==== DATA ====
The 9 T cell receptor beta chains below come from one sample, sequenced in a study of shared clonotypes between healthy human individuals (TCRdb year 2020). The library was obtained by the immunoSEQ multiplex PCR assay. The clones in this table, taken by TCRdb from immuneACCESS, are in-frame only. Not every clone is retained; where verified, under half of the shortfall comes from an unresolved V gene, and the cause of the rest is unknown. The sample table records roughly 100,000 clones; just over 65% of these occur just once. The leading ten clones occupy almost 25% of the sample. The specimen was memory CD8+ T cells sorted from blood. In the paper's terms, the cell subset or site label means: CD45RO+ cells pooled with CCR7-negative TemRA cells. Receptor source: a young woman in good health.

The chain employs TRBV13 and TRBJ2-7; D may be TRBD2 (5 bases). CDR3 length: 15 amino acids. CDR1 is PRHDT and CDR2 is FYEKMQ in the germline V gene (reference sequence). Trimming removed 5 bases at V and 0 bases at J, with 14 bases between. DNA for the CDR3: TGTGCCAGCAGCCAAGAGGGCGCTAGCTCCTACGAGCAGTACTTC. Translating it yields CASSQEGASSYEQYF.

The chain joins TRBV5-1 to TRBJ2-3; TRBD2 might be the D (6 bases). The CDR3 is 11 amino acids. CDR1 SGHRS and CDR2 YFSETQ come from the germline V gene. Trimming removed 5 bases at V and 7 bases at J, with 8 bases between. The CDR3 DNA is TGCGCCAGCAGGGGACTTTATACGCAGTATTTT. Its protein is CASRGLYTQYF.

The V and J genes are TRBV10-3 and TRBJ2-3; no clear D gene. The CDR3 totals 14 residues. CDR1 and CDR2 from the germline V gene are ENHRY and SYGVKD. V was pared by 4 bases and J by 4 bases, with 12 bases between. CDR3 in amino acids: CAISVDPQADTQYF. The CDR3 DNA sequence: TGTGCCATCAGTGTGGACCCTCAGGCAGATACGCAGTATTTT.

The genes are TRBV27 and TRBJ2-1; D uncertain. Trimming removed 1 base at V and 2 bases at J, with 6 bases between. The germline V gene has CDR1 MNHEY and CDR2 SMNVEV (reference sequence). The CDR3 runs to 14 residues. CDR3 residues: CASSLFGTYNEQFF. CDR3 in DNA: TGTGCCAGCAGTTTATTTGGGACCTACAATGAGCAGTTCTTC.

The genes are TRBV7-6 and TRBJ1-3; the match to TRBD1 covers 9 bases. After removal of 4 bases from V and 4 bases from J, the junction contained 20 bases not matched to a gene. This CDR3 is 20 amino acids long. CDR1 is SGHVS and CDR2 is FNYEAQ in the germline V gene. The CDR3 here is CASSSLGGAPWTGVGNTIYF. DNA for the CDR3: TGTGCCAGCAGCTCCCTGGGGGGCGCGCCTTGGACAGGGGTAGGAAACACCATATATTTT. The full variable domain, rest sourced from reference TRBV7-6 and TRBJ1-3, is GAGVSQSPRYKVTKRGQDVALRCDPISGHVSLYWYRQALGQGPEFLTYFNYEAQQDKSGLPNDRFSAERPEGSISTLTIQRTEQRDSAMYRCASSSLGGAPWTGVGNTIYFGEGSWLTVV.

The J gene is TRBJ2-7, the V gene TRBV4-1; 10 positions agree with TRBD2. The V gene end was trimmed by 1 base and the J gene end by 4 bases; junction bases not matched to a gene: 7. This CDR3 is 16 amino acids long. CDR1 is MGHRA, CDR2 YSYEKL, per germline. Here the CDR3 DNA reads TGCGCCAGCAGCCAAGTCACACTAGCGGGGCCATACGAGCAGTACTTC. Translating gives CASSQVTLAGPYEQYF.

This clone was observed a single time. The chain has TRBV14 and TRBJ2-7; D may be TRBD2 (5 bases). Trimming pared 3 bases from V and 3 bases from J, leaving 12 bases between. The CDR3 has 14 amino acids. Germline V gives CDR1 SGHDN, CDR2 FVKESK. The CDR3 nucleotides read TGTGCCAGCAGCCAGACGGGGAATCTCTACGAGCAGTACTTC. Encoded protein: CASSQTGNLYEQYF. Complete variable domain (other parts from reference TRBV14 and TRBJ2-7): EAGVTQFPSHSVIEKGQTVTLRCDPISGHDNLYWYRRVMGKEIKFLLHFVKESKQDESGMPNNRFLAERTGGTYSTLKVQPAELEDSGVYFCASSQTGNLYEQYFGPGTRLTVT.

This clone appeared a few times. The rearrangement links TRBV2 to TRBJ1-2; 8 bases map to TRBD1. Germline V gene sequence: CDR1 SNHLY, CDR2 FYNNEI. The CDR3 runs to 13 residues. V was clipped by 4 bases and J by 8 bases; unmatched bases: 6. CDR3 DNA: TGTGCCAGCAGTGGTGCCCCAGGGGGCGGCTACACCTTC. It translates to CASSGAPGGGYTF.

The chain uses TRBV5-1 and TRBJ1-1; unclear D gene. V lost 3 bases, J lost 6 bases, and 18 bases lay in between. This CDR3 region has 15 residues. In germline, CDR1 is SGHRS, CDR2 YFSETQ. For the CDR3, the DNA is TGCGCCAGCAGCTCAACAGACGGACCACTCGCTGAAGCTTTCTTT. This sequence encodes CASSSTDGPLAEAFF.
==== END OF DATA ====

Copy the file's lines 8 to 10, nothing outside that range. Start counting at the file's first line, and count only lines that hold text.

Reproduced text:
This clone was observed a single time. The chain has TRBV14 and TRBJ2-7; D may be TRBD2 (5 bases). Trimming pared 3 bases from V and 3 bases from J, leaving 12 bases between. The CDR3 has 14 amino acids. Germline V gives CDR1 SGHDN, CDR2 FVKESK. The CDR3 nucleotides read TGTGCCAGCAGCCAGACGGGGAATCTCTACGAGCAGTACTTC. Encoded protein: CASSQTGNLYEQYF. Complete variable domain (other parts from reference TRBV14 and TRBJ2-7): EAGVTQFPSHSVIEKGQTVTLRCDPISGHDNLYWYRRVMGKEIKFLLHFVKESKQDESGMPNNRFLAERTGGTYSTLKVQPAELEDSGVYFCASSQTGNLYEQYFGPGTRLTVT.

This clone appeared a few times. The rearrangement links TRBV2 to TRBJ1-2; 8 bases map to TRBD1. Germline V gene sequence: CDR1 SNHLY, CDR2 FYNNEI. The CDR3 runs to 13 residues. V was clipped by 4 bases and J by 8 bases; unmatched bases: 6. CDR3 DNA: TGTGCCAGCAGTGGTGCCCCAGGGGGCGGCTACACCTTC. It translates to CASSGAPGGGYTF.

The chain uses TRBV5-1 and TRBJ1-1; unclear D gene. V lost 3 bases, J lost 6 bases, and 18 bases lay in between. This CDR3 region has 15 residues. In germline, CDR1 is SGHRS, CDR2 YFSETQ. For the CDR3, the DNA is TGCGCCAGCAGCTCAACAGACGGACCACTCGCTGAAGCTTTCTTT. This sequence encodes CASSSTDGPLAEAFF.